Manual Assist Technology:



Technology That Will Change Mobility As We Know It

For some time now, the buzz has been circulating about the iBOT Mobility System, the first product in development at Independence Technology, a Johnson & Johnson Company. Although the iBOT has not yet received FDA approval, many who use power wheelchairs are anxiously awaiting the arrival to marketplace of this revolutionary mobility device designed to give people with disabilities maximum autonomy. While it is not yet available for commercial distribution, the iBOT will feature multiple unique capabilities. These include the ability to rise vertically to eye level and balance on two wheels, utilize its four wheels to cross rough terrain and travel up and down stairs while also functioning as a standard mobility device.

Despite the anticipated unveiling of the iBOT, it is Independence Technology’s new iGLIDE Manual Assist Wheelchair rather, that is taking center stage. The iGLIDE operates similarly to a conventional manual wheelchair but uses proprietary technology to supplement user input power. To the user, the iGLIDE feels like a much lighter chair moving over a flat, smooth surface regardless of the terrain. Sensors and a microprocessor provide motorized assistance, requiring much less effort from the user than required in a traditional manual wheelchair. The mission of Independence Technology is to develop products and technology applications that help people with disabilities live their lives with greater freedom. With the iGLIDE, Johnson & Johnson extends its tradition of innovative health care service to a community of nearly six million people worldwide who use wheelchairs.

Just as it is, the iGLIDE that will be credited with changing the paradigms of the manual wheelchair, it is Jean-Luc Butel, president of Independence Technology, who is credited with building a new worldwide franchise that will help improve the lives of people with disabilities. Born and raised in France, Butel received his BA in International Relations from George Washington University and his MBA in International Business from The American Graduate School of International Management. Butel began his career with Johnson & Johnson as a general manager. His responsibilities took him to New Zealand, Fiji, Hong Kong, The Peoples Republic of China, Singapore and Japan. He held positions of increasing responsibility, successfully launching a number of new products and establishing new ventures for the Johnson & Johnson family of companies throughout Asia.

Before serving consecutively as president of Becton Dickinson Worldwide Consumer Health Care and Becton Dickinson Japan, he headed up Becton Dickinson Japan’s Microbiology Division. Johnson & Johnson then welcomed Butel back to their family of companies in 1999.


ABILITY Magazine’s Editor-in-Chief, Chet Cooper, recently spoke with Jean-Luc Butel, regarding the product launch of the iGLIDE Manual Assist Wheelchair.

Chet Cooper: How did you become involved with Independence Technology?

Jean-Luc Butel: I have been with Johnson & Johnson for more than 10 years. They asked me three years ago if I were interested in looking at the start-up of a new subsidiary for Johnson & Johnson called Independence Technology. At that time we were in development stages for the iBOT. To tell you the truth, when I first saw the iBOT my reaction was, “If this technology is for real we have the potential to completely change the way mobility is addressed in the wheelchair category.” I knew a long development process was ahead of us, but I signed up to do it because I have many friends who have disabilities, and I felt that this was a unique piece of technology that could truly revolutionize mobility within this community. Simply, I became involved because I could see the potential in the technology. We have done a lot of work in the last three years, especially improving the software and the performance of the device. In November, we had a great FDA meeting with a unanimous decision to work toward FDA product approval. We are now in the midst of inspection procedures with the FDA and everything is going very well. We expect to have FDA approval by April and then launch the product in May or June.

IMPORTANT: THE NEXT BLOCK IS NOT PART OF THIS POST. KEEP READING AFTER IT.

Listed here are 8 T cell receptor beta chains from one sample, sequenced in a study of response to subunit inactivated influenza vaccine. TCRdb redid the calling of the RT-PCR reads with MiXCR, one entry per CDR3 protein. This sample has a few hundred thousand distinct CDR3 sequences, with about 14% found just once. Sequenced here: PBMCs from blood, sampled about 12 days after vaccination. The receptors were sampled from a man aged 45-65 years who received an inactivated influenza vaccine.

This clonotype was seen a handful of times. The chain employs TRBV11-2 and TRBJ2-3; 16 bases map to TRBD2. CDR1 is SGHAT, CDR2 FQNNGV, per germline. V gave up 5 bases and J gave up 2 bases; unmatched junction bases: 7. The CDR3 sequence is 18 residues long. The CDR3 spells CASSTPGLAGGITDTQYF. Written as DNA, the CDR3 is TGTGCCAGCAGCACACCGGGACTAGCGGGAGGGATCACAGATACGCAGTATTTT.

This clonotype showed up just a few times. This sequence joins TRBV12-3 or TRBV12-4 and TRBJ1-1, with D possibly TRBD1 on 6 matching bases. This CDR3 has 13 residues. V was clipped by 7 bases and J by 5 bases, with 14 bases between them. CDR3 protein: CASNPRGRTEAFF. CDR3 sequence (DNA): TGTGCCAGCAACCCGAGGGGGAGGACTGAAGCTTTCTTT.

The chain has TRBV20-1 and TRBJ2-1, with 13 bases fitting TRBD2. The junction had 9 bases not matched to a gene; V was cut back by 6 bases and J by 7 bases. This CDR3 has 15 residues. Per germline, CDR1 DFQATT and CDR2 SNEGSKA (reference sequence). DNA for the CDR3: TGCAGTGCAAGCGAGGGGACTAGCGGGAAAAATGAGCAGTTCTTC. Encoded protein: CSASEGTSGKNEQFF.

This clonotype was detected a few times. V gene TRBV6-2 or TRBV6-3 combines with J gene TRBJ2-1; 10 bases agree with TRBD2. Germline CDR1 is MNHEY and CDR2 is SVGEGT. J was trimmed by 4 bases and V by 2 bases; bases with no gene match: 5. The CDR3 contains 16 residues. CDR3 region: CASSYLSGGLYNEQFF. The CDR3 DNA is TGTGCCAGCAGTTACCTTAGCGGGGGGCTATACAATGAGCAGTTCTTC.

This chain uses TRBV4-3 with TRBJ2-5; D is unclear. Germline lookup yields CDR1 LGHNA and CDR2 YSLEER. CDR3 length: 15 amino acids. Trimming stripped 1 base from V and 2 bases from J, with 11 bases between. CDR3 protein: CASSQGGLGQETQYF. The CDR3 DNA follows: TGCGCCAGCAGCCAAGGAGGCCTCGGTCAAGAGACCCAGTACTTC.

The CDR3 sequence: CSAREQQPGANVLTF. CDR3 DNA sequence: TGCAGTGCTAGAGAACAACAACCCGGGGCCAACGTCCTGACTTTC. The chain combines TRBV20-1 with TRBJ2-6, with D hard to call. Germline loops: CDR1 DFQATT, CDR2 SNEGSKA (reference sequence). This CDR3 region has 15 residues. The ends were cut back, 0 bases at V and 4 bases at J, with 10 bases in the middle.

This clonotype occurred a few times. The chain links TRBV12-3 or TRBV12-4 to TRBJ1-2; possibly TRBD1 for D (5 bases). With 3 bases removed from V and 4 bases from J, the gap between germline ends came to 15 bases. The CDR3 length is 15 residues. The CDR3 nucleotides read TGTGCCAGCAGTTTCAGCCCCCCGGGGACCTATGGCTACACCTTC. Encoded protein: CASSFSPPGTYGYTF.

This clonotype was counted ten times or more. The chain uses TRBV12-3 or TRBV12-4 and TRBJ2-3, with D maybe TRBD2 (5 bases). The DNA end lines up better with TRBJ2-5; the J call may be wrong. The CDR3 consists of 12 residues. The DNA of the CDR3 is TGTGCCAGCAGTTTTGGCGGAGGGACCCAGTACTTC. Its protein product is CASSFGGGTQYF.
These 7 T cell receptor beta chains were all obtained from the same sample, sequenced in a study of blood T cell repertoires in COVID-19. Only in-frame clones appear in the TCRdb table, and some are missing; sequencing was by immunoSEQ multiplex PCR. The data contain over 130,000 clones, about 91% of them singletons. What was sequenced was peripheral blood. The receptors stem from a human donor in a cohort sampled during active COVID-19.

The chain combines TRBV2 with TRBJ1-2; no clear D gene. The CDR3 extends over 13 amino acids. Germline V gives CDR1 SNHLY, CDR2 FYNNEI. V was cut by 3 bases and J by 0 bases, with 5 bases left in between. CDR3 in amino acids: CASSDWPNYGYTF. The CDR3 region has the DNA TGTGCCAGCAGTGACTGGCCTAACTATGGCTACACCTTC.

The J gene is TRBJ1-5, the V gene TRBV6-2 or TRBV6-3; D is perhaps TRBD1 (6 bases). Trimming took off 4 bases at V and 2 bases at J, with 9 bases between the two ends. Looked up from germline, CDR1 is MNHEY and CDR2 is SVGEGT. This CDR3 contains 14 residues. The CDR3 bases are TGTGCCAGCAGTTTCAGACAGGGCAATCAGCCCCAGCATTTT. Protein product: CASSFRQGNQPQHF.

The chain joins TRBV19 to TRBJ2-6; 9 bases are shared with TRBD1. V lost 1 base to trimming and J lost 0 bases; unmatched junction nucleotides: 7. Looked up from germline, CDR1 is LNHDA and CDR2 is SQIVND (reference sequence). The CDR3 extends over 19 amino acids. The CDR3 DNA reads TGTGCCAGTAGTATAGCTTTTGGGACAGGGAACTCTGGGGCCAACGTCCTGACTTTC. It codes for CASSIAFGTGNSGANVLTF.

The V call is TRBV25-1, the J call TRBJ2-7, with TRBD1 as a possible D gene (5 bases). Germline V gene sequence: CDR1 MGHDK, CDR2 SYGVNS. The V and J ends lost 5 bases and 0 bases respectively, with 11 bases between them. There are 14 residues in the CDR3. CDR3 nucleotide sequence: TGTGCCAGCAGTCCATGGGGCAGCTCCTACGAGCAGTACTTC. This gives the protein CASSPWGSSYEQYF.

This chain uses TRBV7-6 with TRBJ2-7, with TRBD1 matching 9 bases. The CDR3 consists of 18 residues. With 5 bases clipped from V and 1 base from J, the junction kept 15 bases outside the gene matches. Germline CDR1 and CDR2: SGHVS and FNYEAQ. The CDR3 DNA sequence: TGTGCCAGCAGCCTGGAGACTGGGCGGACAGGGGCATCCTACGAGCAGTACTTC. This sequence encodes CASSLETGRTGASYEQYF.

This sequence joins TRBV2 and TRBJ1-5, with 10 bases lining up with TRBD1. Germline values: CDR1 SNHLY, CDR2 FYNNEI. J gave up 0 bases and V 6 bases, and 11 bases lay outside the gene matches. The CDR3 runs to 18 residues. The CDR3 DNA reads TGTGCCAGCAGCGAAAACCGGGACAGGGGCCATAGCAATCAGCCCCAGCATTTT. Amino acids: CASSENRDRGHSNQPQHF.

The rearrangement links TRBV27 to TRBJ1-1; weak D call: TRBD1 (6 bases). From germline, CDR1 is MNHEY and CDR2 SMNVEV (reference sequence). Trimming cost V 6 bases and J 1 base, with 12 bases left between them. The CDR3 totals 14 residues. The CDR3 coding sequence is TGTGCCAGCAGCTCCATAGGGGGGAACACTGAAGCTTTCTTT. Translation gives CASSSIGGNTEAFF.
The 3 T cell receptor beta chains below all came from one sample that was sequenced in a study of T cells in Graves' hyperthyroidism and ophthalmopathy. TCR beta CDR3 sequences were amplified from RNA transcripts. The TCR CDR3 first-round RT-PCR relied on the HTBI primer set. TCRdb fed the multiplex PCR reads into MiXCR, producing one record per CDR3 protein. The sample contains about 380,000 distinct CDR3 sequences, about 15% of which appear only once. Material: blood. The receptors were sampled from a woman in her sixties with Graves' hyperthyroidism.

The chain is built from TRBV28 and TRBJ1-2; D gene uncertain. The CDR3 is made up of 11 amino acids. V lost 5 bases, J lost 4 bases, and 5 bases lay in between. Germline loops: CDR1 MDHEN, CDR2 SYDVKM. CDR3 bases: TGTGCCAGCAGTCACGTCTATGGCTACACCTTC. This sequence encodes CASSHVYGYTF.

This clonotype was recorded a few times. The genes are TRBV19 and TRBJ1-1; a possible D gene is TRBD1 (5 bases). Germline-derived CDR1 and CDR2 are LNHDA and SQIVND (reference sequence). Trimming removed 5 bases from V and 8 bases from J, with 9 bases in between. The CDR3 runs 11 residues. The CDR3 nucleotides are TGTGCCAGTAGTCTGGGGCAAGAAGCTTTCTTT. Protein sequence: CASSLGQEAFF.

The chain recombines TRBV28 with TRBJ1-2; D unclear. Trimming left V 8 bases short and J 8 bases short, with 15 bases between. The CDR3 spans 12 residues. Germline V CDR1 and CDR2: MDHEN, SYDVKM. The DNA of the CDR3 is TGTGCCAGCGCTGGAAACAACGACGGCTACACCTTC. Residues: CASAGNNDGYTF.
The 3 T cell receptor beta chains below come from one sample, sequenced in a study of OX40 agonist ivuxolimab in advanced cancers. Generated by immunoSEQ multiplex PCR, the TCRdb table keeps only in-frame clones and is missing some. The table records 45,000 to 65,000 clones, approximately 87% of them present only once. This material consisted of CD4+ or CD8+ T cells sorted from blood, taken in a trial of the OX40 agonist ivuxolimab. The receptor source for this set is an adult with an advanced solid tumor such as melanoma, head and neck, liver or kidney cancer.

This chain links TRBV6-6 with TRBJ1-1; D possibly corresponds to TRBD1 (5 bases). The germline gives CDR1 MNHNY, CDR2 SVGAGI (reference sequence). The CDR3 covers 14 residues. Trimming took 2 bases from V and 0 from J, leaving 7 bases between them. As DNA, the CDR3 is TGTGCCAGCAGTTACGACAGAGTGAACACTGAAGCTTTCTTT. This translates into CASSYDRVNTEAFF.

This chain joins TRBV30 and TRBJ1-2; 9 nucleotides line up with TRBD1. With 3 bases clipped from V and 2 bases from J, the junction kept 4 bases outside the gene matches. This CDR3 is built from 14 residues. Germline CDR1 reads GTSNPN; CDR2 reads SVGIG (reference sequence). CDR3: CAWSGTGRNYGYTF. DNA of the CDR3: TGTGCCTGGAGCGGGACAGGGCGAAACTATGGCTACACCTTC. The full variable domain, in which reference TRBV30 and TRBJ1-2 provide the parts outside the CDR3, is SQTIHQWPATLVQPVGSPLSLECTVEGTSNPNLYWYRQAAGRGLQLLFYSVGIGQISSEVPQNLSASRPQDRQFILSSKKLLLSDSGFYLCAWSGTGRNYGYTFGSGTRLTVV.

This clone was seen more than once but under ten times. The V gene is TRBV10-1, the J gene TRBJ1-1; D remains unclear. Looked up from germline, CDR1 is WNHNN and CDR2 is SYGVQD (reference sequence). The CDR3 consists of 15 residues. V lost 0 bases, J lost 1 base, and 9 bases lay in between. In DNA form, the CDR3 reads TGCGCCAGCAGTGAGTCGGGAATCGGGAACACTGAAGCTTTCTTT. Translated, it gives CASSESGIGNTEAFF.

CC: Tell us about this new product.

JB: The new product that we are launching ahead of the iBOT, and about which we are just as excited, is the Independence iGLIDE Manual Assist Wheelchair. If you’re familiar with some of the other power assist wheelchairs, ours is a wheelchair that is built as one unit from the ground up. It uses technology that will enable people to use a manual wheelchair with the assistance of special sensors and motors so they can travel further with much less effort. This technology has been tested by several customers; they love the handling capability of the product and think it looks terrific. The ability to stay in the manual wheelchair while having the ease and assistance of this manual assist mechanism built into the iGLIDE is a wonderful combination for people who are using wheelchairs. We feel that this technology will help change the entire manual wheelchair category.

CC: Can you give a short description of the iGLIDE and how the technology works?

JB: The iGLIDE Manual Assist Wheelchair really feels like a much lighter chair moving over a flat, smooth surface regardless of the terrain. The user simply pushes the wheelchair handrail as if he or she were pushing a standard manual wheelchair. Then you have sensors and a microprocessor that provide motorized assistance in direct correlation to the needs of the user, requiring much less effort than for a traditional manual wheelchair. The iGLIDE monitors both the user’s input and resulting motion, even when ascending or descending ramps or encountering resistant terrain such as grass, soft carpet, etc.

CC: How do the sensors within the iGLIDE provide a smoother ride than a typical manual chair?

JB: The sensors read the amount of pressure you put on the handrails and basically duplicate that amount. That information is input to the microprocessor. At the same time it is reading the resistance of the terrain. If you’re on a flat hardwood surface there’s almost no resistance to the glide. If you’re on grass then the iGLIDE will feel resistance. It compares the input you give and the resistance measured by the microprocessor and automatically adjusts the speed of the chair. You maintain a consistent feel without having to put forth extra effort.

CC: What type of market response to the iGLIDE is Independence Technology projecting?